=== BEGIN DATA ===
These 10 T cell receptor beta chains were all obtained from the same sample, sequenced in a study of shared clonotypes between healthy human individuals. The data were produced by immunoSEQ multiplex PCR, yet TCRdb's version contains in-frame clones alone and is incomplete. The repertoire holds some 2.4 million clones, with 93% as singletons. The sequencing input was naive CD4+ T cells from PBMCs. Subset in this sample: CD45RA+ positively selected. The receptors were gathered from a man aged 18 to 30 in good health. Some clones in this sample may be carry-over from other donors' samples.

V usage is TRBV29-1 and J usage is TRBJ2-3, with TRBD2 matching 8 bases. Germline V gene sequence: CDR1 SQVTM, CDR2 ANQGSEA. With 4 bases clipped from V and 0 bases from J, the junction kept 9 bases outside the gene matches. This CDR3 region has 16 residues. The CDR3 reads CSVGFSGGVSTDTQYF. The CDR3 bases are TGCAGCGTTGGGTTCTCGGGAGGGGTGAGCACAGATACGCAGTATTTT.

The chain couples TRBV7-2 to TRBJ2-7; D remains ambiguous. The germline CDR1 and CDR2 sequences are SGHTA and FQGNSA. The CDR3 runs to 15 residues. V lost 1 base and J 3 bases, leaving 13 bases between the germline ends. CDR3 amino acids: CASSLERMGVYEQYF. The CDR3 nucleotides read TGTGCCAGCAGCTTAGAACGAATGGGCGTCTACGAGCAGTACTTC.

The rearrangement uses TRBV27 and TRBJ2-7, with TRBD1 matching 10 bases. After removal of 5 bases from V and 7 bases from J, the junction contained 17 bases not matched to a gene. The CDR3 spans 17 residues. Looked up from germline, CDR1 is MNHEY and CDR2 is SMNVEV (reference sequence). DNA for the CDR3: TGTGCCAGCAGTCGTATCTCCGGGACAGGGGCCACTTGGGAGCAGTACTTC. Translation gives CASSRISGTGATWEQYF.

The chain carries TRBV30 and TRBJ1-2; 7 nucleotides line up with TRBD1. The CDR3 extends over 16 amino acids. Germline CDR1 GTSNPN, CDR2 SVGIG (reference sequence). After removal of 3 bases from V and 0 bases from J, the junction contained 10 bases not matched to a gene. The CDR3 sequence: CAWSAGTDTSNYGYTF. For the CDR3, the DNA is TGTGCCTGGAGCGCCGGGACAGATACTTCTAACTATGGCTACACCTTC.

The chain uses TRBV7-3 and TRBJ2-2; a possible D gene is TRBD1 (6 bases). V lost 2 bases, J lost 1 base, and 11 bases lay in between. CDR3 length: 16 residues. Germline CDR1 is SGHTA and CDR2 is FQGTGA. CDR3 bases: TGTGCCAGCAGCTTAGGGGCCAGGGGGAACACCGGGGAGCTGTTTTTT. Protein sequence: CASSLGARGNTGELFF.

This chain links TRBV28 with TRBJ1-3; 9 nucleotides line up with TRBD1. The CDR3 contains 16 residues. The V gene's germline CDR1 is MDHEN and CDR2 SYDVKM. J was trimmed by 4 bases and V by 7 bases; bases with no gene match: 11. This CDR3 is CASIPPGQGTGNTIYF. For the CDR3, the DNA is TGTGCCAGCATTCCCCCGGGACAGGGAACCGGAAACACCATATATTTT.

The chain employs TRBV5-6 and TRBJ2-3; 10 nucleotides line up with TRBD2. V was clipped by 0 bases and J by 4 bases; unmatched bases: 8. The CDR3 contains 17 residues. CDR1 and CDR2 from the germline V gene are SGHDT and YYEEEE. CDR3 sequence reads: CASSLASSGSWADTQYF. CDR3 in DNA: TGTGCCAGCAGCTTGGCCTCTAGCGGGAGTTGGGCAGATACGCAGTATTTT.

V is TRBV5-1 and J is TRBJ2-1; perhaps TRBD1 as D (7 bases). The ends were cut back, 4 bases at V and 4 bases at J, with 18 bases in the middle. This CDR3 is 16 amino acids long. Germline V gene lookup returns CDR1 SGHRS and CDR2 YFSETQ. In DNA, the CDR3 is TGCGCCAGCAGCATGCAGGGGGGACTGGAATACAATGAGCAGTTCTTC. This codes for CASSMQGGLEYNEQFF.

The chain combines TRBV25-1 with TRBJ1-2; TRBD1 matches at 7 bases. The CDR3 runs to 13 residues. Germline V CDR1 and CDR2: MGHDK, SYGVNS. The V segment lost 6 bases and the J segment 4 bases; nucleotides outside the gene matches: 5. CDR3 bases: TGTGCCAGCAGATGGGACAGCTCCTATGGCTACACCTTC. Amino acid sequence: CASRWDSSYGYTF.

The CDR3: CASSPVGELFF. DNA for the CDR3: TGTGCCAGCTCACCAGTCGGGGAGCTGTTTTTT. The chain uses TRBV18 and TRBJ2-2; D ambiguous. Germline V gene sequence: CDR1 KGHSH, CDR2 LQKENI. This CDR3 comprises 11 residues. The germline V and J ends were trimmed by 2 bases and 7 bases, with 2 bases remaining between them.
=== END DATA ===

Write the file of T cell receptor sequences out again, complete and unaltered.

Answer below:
These 10 T cell receptor beta chains were all obtained from the same sample, sequenced in a study of shared clonotypes between healthy human individuals. The data were produced by immunoSEQ multiplex PCR, yet TCRdb's version contains in-frame clones alone and is incomplete. The repertoire holds some 2.4 million clones, with 93% as singletons. The sequencing input was naive CD4+ T cells from PBMCs. Subset in this sample: CD45RA+ positively selected. The receptors were gathered from a man aged 18 to 30 in good health. Some clones in this sample may be carry-over from other donors' samples.

V usage is TRBV29-1 and J usage is TRBJ2-3, with TRBD2 matching 8 bases. Germline V gene sequence: CDR1 SQVTM, CDR2 ANQGSEA. With 4 bases clipped from V and 0 bases from J, the junction kept 9 bases outside the gene matches. This CDR3 region has 16 residues. The CDR3 reads CSVGFSGGVSTDTQYF. The CDR3 bases are TGCAGCGTTGGGTTCTCGGGAGGGGTGAGCACAGATACGCAGTATTTT.

The chain couples TRBV7-2 to TRBJ2-7; D remains ambiguous. The germline CDR1 and CDR2 sequences are SGHTA and FQGNSA. The CDR3 runs to 15 residues. V lost 1 base and J 3 bases, leaving 13 bases between the germline ends. CDR3 amino acids: CASSLERMGVYEQYF. The CDR3 nucleotides read TGTGCCAGCAGCTTAGAACGAATGGGCGTCTACGAGCAGTACTTC.

The rearrangement uses TRBV27 and TRBJ2-7, with TRBD1 matching 10 bases. After removal of 5 bases from V and 7 bases from J, the junction contained 17 bases not matched to a gene. The CDR3 spans 17 residues. Looked up from germline, CDR1 is MNHEY and CDR2 is SMNVEV (reference sequence). DNA for the CDR3: TGTGCCAGCAGTCGTATCTCCGGGACAGGGGCCACTTGGGAGCAGTACTTC. Translation gives CASSRISGTGATWEQYF.

The chain carries TRBV30 and TRBJ1-2; 7 nucleotides line up with TRBD1. The CDR3 extends over 16 amino acids. Germline CDR1 GTSNPN, CDR2 SVGIG (reference sequence). After removal of 3 bases from V and 0 bases from J, the junction contained 10 bases not matched to a gene. The CDR3 sequence: CAWSAGTDTSNYGYTF. For the CDR3, the DNA is TGTGCCTGGAGCGCCGGGACAGATACTTCTAACTATGGCTACACCTTC.

The chain uses TRBV7-3 and TRBJ2-2; a possible D gene is TRBD1 (6 bases). V lost 2 bases, J lost 1 base, and 11 bases lay in between. CDR3 length: 16 residues. Germline CDR1 is SGHTA and CDR2 is FQGTGA. CDR3 bases: TGTGCCAGCAGCTTAGGGGCCAGGGGGAACACCGGGGAGCTGTTTTTT. Protein sequence: CASSLGARGNTGELFF.

This chain links TRBV28 with TRBJ1-3; 9 nucleotides line up with TRBD1. The CDR3 contains 16 residues. The V gene's germline CDR1 is MDHEN and CDR2 SYDVKM. J was trimmed by 4 bases and V by 7 bases; bases with no gene match: 11. This CDR3 is CASIPPGQGTGNTIYF. For the CDR3, the DNA is TGTGCCAGCATTCCCCCGGGACAGGGAACCGGAAACACCATATATTTT.

The chain employs TRBV5-6 and TRBJ2-3; 10 nucleotides line up with TRBD2. V was clipped by 0 bases and J by 4 bases; unmatched bases: 8. The CDR3 contains 17 residues. CDR1 and CDR2 from the germline V gene are SGHDT and YYEEEE. CDR3 sequence reads: CASSLASSGSWADTQYF. CDR3 in DNA: TGTGCCAGCAGCTTGGCCTCTAGCGGGAGTTGGGCAGATACGCAGTATTTT.

V is TRBV5-1 and J is TRBJ2-1; perhaps TRBD1 as D (7 bases). The ends were cut back, 4 bases at V and 4 bases at J, with 18 bases in the middle. This CDR3 is 16 amino acids long. Germline V gene lookup returns CDR1 SGHRS and CDR2 YFSETQ. In DNA, the CDR3 is TGCGCCAGCAGCATGCAGGGGGGACTGGAATACAATGAGCAGTTCTTC. This codes for CASSMQGGLEYNEQFF.

The chain combines TRBV25-1 with TRBJ1-2; TRBD1 matches at 7 bases. The CDR3 runs to 13 residues. Germline V CDR1 and CDR2: MGHDK, SYGVNS. The V segment lost 6 bases and the J segment 4 bases; nucleotides outside the gene matches: 5. CDR3 bases: TGTGCCAGCAGATGGGACAGCTCCTATGGCTACACCTTC. Amino acid sequence: CASRWDSSYGYTF.

The CDR3: CASSPVGELFF. DNA for the CDR3: TGTGCCAGCTCACCAGTCGGGGAGCTGTTTTTT. The chain uses TRBV18 and TRBJ2-2; D ambiguous. Germline V gene sequence: CDR1 KGHSH, CDR2 LQKENI. This CDR3 comprises 11 residues. The germline V and J ends were trimmed by 2 bases and 7 bases, with 2 bases remaining between them.